It was believed to be a Chinese Navy submarine, but the Defense Ministry refused to formally disclose this or its type because that could provide clues about the MSDF’s detection abilities.

Under international law, submarines must surface and raise their national flags inside foreign territorial waters. But underwater cruises are not banned in contiguous zones, which surround territorial waters.

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Jun 9, 2020

Imagining safety zones: Implications and open questions

Posted by in categories: geopolitics, law, policy, space travel, treaties

In May, NASA announced its intent to “establish a common set of principles to govern the civil exploration and use of outer space” referred to as the Artemis Accords.[1,2] The Accords were released initially as draft principles, to be developed and implemented through a series of bilateral agreements with international partners.

The Accords offer the possibility to advance practical implementations of long-held principles in the Outer Space Treaty (OST). They raise a rich set of policy questions as we begin to take the law into new levels of resolution. This bold pursuit of uncharted territories is to be applauded, and yet, there is also the risk of diverging from 53 years of international law.

One the ten principles is focused on Deconfliction of Activities, with “safety zones” named as a specific mechanism of implementation:

Jun 8, 2020

The Impact Of Artificial Intelligence On Professional Services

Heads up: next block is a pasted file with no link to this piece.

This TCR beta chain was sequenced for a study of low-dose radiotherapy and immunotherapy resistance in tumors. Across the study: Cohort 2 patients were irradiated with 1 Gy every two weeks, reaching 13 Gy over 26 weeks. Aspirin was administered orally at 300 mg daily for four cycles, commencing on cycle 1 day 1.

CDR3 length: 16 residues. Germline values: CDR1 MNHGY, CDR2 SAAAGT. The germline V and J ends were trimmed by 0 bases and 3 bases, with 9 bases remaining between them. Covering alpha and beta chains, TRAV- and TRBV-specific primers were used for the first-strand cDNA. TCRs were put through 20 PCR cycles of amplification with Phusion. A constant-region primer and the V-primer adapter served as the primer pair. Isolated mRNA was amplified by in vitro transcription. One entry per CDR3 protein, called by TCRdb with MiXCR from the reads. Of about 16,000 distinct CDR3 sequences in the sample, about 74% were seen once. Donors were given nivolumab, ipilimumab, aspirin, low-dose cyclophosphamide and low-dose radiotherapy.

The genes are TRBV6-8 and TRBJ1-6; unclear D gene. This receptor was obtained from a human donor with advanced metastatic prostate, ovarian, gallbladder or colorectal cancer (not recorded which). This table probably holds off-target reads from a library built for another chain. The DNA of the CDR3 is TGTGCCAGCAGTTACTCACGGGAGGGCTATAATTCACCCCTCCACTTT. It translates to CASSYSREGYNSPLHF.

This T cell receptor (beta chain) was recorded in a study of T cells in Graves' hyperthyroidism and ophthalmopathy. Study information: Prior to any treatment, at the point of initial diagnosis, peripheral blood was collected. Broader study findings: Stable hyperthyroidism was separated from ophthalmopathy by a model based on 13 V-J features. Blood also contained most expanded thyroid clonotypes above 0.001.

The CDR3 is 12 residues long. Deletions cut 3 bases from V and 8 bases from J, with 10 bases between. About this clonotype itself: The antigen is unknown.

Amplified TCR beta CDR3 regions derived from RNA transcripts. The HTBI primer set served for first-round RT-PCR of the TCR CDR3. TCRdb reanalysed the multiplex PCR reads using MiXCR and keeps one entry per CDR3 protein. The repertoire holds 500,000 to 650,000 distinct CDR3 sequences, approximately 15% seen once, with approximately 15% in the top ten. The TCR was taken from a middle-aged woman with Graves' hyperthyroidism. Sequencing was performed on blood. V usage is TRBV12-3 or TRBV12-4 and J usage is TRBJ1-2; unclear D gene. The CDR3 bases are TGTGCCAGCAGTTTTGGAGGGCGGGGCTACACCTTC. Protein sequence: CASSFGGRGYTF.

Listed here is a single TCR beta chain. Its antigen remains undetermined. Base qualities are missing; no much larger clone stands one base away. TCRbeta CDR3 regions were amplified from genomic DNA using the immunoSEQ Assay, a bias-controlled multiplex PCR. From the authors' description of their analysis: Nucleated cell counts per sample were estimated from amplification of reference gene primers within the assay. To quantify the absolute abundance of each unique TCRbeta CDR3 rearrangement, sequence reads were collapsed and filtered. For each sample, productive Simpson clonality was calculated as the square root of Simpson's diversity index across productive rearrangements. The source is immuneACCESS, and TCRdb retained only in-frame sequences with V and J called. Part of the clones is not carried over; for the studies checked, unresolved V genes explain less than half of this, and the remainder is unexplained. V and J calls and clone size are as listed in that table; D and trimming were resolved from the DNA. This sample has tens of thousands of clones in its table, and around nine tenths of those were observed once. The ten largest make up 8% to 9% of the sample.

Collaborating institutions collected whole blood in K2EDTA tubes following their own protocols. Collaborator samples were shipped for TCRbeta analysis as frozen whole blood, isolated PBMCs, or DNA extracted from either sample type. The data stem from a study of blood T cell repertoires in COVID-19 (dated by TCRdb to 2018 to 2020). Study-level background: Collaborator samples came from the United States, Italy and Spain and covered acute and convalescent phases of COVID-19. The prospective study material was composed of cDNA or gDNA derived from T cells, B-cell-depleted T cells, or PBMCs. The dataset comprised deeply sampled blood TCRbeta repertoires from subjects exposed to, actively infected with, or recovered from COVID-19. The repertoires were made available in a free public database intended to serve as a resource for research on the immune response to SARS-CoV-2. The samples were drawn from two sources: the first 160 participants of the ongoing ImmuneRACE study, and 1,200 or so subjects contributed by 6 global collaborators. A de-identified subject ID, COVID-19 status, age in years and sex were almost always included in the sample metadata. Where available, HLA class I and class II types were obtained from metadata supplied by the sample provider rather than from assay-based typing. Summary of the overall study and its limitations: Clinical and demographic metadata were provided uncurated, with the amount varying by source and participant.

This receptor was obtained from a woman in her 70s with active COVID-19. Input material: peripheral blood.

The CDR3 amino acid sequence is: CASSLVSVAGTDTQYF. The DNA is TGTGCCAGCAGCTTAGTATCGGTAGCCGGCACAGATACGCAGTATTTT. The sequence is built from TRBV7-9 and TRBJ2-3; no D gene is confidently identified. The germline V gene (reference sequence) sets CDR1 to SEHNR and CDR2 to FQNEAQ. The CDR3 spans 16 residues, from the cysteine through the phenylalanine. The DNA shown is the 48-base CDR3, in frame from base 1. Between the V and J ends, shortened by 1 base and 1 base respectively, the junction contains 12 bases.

Posted by in categories: business, law, robotics/AI

Accountants and lawyers to use AI to cannibalise their business – before someone else does.

Jun 8, 2020

Google Sued for Secretly Amassing Vast Trove of User Data

Posted by in categories: internet, law

Google surreptitiously amasses billions of bits of information —every day — about internet users even if they opt out of sharing their information, three consumers alleged in a proposed class action lawsuit.

“Google tracks and collects consumer browsing history and other web activity data no matter what safeguards consumers undertake to protect their data privacy,” according to the complaint filed Tuesday in federal court in San Jose, California.

The lawsuit argues that while Google lets users turn off data collection when using its Chrome web browser, other Google tools used by websites themselves scoop up their data anyways. The suit includes claims for invasion of privacy and violations of federal wiretapping law.

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May 28, 2020

Q&A: Why Surveillance Technology Alone Cannot Save Us from the Pandemic

Posted by in categories: biotech/medical, law, surveillance

A look at how governments around the world are using surveillance technology during this pandemic.

States all over the world have begun to embrace surveillance technology as a weapon against the COVID-19 pandemic. More than ever, it is crucial that civil society groups monitor these decisions and defend individual rights as well as the rule of law.

May 26, 2020

Are we ready for the artificial womb?

Posted by in categories: biotech/medical, law

Are you interested in having children, but turned off by the whole pregnancy thing? Well, there may be an option available in the not-too-distant future. The artificial womb — or at least the ability to create one — is inching its way toward us. The big question is whether or not society is ready for it.

The obstacles to ectogenesis — development of the fetus outside of a mother from fertilization to full-term infancy — will soon be dominated more by legal and ethical matters than by technological and medical limitations. Those who embrace technology without reservation may be waiting with open arms. But there will certainly be others who find the prospect disturbing.